So not only is it unlikely that it'll be supported like the layer 4 protocols, it's unlikely to be supported by the Berkeley/POSIX sockets API, the one portable network interface specification for every operating system. One solution to all this would be to make QUIC a layer 4 protocol and update the sockets API. But nobody wants to do this because it's hard.
So, we could just have everyone add a layer 5 protocol to their stack, implement it in kernels, NICs, routers, etc, update the sockets API, and wait a few years for adoption. But will that happen? Or will the industry just go "let userspace handle it" like with TLS?
And the Linux kernel implements other layer 5 protcols like WireGuard.
For what its worth, Windows 3.x did not come with a TCP/IP stack installed; it was an optional extra. (In the days before Windows 3.x you had to pay for the TCP/IP stack from your network card vendor as an optional extra.)
It wasn’t until Win95 that the OS came bundled with TCP/IP by default, and you could still install other networking protocols like Novel Netware or AppleTalk.
TCP/IP didn’t become the default stack until late into the ‘90s and the “everywhere by default” wasn’t really true until just before the turn of the millennium.
So while QUIC might be in the “early adopters” space for now, everything started that way once. I have no doubt that by 2030 we will see QUIC as a kernel feature in many major operating systems.
QUIC could also be encapsulated into IP without UDP, with a small modification: always use the framed mode. Hence it is actually a layer 4 protocol.
That doesn't seem like a fair characterization. In some TLS-based VPNs, IP is sent over TLS – does that make it a layer 7 protocol?
SCTP is also usually encapsulated in UDP when used in WebRTC data channels, yet I've never heard it being described as anything other than a transport layer protocol.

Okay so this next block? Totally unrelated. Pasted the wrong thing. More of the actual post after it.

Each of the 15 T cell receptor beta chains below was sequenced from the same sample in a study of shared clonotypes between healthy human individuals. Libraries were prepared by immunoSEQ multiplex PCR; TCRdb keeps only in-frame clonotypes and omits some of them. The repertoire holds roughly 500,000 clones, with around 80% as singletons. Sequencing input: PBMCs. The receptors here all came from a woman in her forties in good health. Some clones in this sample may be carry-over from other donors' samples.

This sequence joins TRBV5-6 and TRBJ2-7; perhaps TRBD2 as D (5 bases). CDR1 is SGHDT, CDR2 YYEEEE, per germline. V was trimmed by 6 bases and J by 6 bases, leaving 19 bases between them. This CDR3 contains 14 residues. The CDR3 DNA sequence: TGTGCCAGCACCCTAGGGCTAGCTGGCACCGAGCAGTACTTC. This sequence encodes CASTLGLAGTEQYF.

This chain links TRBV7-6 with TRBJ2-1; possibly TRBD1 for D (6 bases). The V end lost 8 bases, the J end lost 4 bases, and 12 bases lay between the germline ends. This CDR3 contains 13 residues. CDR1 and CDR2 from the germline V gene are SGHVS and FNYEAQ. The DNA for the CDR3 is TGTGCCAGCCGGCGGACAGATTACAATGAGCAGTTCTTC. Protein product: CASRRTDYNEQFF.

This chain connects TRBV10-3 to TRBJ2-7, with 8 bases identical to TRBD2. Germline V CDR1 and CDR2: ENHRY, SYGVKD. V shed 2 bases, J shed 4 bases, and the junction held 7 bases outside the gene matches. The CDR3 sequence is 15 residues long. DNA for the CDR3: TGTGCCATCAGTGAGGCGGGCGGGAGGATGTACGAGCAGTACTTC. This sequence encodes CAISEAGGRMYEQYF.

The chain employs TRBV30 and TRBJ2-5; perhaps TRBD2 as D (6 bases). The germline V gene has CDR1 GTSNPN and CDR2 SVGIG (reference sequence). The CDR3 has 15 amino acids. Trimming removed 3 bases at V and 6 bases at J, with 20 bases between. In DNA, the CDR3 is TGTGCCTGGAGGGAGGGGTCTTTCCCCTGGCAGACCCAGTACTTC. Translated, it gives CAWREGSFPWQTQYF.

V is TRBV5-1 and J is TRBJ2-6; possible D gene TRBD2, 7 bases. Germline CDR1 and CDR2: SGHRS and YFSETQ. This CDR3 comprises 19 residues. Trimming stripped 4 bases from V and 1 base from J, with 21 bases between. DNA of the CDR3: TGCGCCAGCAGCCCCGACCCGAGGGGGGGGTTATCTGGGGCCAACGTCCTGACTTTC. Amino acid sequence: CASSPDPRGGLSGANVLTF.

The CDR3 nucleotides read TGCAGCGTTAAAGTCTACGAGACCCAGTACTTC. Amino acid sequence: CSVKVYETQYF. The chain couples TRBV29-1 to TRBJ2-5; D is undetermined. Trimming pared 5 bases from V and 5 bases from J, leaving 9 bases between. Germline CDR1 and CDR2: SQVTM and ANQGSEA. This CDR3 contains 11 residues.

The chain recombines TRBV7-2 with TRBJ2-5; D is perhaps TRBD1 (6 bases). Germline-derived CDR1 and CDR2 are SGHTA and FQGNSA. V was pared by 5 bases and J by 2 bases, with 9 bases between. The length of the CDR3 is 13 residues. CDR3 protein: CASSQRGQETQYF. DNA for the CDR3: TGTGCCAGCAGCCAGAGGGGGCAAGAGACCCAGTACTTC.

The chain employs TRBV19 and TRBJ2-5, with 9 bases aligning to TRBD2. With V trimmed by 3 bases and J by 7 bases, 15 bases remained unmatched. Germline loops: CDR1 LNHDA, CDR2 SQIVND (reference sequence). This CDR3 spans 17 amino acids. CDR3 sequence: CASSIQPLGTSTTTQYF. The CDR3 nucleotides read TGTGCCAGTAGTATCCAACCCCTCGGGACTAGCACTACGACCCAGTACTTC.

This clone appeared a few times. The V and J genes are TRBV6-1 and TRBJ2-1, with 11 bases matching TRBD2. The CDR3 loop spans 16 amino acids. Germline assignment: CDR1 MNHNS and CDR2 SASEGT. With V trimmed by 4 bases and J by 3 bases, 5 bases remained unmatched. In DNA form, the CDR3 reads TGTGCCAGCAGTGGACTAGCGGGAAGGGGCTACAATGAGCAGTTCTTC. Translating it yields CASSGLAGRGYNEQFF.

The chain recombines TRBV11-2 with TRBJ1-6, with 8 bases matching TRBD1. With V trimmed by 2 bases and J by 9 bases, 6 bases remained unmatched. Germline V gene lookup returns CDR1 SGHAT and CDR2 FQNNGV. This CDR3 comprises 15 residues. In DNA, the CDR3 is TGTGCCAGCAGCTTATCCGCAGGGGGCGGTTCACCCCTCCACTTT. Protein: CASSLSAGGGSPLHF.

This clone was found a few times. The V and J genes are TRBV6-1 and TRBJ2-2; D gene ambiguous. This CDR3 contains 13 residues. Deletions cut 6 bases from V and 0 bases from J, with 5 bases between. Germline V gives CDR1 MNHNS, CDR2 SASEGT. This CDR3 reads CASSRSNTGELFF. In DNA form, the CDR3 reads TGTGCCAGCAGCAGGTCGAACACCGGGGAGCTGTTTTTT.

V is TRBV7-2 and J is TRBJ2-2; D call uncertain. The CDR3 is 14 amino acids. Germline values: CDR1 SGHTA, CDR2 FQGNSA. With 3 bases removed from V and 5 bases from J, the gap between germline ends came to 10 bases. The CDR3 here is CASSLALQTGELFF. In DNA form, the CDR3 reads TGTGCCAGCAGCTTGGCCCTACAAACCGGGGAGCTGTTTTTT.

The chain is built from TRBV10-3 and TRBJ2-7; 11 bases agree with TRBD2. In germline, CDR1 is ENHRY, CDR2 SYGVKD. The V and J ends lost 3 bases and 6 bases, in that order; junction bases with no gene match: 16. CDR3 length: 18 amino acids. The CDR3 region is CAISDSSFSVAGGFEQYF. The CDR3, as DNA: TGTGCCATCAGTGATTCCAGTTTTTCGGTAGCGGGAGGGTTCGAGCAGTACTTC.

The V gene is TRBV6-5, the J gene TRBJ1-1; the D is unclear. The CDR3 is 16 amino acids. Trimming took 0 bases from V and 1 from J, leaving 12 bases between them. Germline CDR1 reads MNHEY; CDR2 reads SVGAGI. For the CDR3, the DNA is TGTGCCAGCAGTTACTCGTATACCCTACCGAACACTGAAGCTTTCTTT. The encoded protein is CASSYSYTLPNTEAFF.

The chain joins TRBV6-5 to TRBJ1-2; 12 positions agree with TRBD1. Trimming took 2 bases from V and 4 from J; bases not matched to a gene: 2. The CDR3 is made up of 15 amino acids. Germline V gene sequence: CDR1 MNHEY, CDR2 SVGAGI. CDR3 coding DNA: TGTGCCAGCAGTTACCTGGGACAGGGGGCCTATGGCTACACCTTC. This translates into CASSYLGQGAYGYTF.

I can't see why a user-space library couldn't hook the Berkeley sockets API calls and redirect them to a user-space implementation for IPPROTO_QUIC sockets. You may need to use some trick to distinguish native kernel sockets from user-space-implemented ones. (e.g. if you know the kernel only allocates FDs in a given range, use numbers outside that range to identify your user-space-implemented sockets). Someone could add a framework for doing this to the C library.
Actually I believe Windows has a built-in facility for doing this. To implement a new transport protocol in Winsock, you need to provide a transport provider DLL. Normally you'll also have a kernel-mode device driver, which the transport provider DLL calls, and the meat of the protocol implementation will be in that kernel-mode device driver not in the transport provider DLL. But I don't think it has to be that way – I don't believe there is anything stopping a Winsock transport provider from being written entirely in user-space.
Encrypting QUIC datagrams prevents middle box vendors from assuming anything about QUIC (at least the encrypted part), so that QUIC can change if there's a need in the future without worrying about supporting legacy middle boxes. Although I do agree using UDP does not allow QUIC to break out from any ossification in UDP itself.
Well, IPv6 shows that it's hard, but possible.
Also see how new broadcast "protocols" were forced on TV manufacturers by various governments worldwide.
There are valid, ethical reasons for an organization to want to see unencrypted network traffic at their perimeter, and until that problem is solved, you better not go QUIC-only if you are in the business to make money.
> moving transport into the app, along with encryption, solves it
This is only a good idea if the application's development moves faster than both the kernel and the rest of the userspace platform - which is a fine strategy if you're targeting old or obsolete platforms, but probably a bad idea if you're targeting currently-supported operating systems with a long support lifetime (like Windows).